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Special Constabulary

Volume 32: debated on Thursday 18 November 1982

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asked the Secretary of State for the Home Department what is the current strength of the Special Constabulary in England and Wales; and what was the equivalent figure in May 1979.

The strength in May 1979 is not known, but on 31 December 1979 it was 15,960. On 30 June 1982 it was 15,263. That represents an increase of 285 over the previous six months, and 1982 is the first year in the past 30 years in which numbers have gone up rather than down.

Is my hon. and learned Friend aware that that slight advance nevertheless represents a significant reversal of previous trends and is to be widely welcomed? As the Special Constabulary is widely acknowledged to be a very useful bridge between the regular police and the communities that they serve, will my hon. and learned Friend continue to take vigorous steps to strengthen and expand the Special Constabulary?

I am grateful for what my hon. Friend said. I agree with him. We are anxious to encourage all proper and increased use of special constables. A particularly encouraging scheme is being run by the chief constable of Northumbria, who is recruiting home beat special constables to help police the neighbourhoods in which they live.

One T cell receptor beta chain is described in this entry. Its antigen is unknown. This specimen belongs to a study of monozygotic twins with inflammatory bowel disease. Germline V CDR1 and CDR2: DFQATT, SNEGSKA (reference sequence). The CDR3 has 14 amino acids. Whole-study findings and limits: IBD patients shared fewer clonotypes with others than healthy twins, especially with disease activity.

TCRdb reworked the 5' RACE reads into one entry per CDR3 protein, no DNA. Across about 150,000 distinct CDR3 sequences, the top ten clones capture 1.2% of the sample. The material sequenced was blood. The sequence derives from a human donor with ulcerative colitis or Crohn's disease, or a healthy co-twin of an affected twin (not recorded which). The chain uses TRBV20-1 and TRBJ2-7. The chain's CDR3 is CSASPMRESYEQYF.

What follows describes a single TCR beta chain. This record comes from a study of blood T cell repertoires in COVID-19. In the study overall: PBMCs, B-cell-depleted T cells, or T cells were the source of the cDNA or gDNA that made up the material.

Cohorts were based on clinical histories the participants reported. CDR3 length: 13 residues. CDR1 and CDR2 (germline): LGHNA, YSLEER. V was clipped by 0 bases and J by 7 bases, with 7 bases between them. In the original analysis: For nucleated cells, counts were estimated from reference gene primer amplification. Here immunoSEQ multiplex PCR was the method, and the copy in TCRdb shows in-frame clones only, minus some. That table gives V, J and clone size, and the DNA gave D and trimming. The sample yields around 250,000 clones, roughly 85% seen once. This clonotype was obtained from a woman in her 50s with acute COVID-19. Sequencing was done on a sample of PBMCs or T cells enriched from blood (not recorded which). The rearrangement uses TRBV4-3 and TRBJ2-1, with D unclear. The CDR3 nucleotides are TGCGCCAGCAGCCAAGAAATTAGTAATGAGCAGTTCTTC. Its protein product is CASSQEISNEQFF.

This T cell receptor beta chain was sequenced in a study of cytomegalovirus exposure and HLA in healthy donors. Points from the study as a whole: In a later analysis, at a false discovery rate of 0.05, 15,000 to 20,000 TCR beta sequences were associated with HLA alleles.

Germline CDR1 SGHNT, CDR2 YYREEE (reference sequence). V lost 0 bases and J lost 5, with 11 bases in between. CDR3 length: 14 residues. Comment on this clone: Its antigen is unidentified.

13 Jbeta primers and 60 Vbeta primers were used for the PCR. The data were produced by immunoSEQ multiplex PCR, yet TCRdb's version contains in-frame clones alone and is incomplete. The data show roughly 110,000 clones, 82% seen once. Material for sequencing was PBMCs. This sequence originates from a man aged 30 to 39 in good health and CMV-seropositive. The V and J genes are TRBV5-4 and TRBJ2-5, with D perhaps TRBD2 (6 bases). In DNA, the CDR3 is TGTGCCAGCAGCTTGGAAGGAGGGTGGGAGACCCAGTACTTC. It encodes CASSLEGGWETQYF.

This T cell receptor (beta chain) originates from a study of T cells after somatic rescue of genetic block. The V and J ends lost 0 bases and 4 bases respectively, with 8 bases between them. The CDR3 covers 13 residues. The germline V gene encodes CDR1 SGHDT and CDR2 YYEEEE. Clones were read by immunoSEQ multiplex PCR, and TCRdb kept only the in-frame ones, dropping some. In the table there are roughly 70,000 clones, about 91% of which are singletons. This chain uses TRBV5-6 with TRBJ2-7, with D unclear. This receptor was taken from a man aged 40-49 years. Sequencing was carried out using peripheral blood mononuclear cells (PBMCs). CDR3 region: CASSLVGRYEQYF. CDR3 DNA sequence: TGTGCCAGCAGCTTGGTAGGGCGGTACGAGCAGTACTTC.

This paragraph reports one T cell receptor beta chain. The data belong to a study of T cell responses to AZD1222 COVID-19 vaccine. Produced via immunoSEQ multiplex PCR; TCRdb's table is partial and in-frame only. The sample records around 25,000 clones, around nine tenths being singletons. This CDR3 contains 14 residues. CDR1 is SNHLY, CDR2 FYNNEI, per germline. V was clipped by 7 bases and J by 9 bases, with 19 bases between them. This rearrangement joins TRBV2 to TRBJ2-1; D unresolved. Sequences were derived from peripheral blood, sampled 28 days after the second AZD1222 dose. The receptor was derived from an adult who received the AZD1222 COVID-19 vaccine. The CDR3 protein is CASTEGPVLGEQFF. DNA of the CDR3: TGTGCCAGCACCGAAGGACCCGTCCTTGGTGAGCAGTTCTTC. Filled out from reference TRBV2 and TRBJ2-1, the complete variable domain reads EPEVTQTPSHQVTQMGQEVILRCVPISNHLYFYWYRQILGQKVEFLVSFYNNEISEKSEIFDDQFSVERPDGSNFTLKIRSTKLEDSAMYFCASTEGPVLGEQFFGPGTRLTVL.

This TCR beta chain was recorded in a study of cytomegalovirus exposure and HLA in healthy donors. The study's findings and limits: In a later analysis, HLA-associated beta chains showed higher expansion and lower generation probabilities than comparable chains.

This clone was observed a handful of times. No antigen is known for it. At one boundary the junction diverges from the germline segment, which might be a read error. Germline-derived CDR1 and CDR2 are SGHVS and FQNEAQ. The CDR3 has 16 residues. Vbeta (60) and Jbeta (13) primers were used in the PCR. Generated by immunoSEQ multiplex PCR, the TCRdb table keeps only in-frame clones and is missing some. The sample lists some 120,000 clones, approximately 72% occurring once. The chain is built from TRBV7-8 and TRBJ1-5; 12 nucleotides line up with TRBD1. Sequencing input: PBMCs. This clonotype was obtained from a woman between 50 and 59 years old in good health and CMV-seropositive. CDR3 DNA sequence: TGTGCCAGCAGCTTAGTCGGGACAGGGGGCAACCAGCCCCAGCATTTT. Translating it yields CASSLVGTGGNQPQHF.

Despite that, and although the police establishments are up to the correct size, is it not a fact that during this year serious crime will rise, as has unemployment, above 3 million? What will the Government do to change their policies, which are palpably failing to stop more burglary and other such serious crime?

The Police and Criminal Evidence Bill, which is published today, will be of considerable assistance in that regard. I look forward to the hon. Gentleman's support for that measure.

Does my hon. and learned Friend accept that one of the problems that has affected the Metropolitan Special Constabulary is the historic hostility between the regular force and the Special Constabulary? Will he consider inviting the new Commissioner of Police of the Metropolis to act urgently to involve the Special Constabulary with the regular force in its ordinary police functions?

As I would expect, the attitude of the present Commissioner—as it was of the previous Commissioner—is strongly to encourage the Special Constabulary. A long time ago there was hostility in certain quarters, but that is a thing of the past, and a good thing too.